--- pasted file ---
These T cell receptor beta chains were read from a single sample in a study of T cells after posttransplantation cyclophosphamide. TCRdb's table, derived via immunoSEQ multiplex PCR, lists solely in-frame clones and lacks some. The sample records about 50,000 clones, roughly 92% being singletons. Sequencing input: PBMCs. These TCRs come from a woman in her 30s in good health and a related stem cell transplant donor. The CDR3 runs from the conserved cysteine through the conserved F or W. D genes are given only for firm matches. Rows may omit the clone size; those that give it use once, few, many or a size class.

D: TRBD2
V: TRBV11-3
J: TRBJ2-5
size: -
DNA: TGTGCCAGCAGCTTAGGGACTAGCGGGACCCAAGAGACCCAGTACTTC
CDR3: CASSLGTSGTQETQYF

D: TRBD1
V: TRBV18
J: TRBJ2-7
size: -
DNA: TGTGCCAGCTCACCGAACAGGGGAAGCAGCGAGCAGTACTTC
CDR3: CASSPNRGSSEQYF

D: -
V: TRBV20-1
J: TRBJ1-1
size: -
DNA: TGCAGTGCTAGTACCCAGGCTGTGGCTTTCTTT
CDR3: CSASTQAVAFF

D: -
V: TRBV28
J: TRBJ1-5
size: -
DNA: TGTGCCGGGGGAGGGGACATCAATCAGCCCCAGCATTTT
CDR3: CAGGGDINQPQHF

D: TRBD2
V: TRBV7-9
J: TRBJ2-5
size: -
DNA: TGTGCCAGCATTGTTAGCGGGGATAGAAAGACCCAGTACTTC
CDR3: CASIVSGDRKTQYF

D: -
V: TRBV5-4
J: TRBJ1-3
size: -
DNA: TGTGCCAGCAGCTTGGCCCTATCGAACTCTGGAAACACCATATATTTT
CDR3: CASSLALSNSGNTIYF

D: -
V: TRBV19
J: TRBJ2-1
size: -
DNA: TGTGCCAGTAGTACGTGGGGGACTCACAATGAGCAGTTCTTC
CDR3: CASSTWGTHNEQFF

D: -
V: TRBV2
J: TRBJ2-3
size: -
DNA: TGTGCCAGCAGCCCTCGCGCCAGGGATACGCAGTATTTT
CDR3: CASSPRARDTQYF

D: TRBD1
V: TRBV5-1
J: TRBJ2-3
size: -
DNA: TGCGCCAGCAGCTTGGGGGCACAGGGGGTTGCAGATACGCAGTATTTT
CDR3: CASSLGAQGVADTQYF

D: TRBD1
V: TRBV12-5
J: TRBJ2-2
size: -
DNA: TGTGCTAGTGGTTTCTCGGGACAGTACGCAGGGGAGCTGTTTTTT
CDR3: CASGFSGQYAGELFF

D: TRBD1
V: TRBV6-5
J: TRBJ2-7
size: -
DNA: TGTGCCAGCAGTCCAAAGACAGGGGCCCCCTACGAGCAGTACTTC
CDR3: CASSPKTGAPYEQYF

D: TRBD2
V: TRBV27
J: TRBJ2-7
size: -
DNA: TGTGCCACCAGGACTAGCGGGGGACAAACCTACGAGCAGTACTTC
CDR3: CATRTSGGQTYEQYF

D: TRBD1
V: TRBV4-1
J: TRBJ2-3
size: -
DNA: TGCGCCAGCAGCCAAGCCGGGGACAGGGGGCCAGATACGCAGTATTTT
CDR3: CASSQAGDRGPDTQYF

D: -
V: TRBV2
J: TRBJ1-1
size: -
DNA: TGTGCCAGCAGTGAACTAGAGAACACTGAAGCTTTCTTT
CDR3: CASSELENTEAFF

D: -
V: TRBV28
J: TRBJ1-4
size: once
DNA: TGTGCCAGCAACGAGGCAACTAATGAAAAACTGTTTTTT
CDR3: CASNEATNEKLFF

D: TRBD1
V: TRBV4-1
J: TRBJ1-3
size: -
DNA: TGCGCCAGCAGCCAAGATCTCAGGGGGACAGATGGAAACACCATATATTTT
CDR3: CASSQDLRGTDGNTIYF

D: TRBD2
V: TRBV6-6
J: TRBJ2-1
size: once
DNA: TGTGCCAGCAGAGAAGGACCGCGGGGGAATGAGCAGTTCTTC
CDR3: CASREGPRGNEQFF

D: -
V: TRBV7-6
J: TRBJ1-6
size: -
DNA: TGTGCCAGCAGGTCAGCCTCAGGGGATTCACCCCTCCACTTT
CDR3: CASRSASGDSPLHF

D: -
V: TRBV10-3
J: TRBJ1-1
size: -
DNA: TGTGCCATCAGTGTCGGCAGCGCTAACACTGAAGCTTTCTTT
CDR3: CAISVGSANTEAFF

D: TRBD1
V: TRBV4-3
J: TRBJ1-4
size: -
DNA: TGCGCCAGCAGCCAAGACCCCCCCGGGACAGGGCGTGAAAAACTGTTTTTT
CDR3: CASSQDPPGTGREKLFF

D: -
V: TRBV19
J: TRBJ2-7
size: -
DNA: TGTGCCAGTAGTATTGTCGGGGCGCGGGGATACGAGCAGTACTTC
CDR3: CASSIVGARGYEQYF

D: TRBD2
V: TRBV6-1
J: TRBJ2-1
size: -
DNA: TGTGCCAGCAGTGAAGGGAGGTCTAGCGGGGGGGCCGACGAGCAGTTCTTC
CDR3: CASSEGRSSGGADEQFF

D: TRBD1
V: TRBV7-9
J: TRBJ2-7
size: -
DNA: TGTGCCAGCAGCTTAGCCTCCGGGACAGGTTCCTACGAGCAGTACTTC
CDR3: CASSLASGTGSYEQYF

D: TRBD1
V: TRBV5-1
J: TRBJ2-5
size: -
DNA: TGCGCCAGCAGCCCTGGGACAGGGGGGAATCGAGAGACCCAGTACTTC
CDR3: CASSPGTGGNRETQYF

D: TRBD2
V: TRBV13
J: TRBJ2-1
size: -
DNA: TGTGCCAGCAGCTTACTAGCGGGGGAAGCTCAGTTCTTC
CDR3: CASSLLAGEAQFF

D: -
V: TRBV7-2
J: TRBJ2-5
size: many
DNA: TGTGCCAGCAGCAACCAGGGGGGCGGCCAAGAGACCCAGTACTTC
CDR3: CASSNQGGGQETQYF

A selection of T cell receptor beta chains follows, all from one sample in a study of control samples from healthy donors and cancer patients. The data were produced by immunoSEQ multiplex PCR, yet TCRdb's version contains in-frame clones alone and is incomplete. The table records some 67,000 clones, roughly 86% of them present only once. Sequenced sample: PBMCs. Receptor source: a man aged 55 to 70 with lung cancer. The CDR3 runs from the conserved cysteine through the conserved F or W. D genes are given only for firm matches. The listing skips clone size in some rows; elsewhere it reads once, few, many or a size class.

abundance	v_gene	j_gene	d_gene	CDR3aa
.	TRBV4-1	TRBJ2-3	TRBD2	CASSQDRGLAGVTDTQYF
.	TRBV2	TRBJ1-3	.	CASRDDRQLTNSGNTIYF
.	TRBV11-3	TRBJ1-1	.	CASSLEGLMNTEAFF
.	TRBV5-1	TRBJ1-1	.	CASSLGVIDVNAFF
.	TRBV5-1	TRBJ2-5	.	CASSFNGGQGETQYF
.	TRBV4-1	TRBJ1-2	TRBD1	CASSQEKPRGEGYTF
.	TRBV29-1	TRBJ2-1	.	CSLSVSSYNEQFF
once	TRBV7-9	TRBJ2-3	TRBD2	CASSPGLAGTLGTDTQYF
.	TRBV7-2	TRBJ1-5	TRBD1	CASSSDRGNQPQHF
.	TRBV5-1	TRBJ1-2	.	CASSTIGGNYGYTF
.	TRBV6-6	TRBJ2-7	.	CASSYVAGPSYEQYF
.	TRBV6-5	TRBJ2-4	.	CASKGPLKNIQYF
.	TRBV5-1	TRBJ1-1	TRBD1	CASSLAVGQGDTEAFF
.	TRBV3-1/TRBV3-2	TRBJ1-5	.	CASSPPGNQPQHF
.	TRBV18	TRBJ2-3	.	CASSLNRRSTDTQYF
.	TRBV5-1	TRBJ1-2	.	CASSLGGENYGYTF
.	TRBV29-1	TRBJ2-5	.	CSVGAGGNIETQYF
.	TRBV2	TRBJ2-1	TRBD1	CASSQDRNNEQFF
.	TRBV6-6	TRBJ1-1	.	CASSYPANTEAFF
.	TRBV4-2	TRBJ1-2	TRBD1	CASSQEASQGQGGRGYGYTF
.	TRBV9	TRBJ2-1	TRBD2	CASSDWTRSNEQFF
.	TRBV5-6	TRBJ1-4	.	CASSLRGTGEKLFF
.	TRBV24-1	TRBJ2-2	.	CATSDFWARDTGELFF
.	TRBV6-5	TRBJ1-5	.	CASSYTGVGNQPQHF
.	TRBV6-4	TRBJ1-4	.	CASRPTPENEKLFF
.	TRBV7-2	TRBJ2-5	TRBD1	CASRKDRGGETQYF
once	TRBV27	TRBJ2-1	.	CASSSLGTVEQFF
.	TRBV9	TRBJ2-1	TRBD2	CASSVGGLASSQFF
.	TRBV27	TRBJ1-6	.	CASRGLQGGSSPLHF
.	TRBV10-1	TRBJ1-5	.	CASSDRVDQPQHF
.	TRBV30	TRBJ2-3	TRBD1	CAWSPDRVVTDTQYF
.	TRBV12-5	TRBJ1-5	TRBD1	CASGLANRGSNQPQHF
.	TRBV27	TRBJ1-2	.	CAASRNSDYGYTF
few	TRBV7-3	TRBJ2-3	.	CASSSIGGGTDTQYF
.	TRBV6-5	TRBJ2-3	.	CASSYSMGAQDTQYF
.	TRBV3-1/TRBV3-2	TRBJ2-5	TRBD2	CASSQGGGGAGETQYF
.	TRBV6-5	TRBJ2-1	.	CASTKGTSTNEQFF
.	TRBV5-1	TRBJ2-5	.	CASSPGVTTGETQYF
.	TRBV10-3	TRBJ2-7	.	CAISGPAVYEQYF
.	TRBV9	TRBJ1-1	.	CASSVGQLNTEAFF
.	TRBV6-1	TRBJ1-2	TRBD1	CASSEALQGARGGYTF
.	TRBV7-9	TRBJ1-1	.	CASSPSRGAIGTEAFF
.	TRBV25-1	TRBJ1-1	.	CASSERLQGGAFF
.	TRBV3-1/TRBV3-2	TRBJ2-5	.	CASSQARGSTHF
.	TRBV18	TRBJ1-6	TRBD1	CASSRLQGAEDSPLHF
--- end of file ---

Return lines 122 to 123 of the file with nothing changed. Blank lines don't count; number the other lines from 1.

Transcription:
D: -
V: TRBV19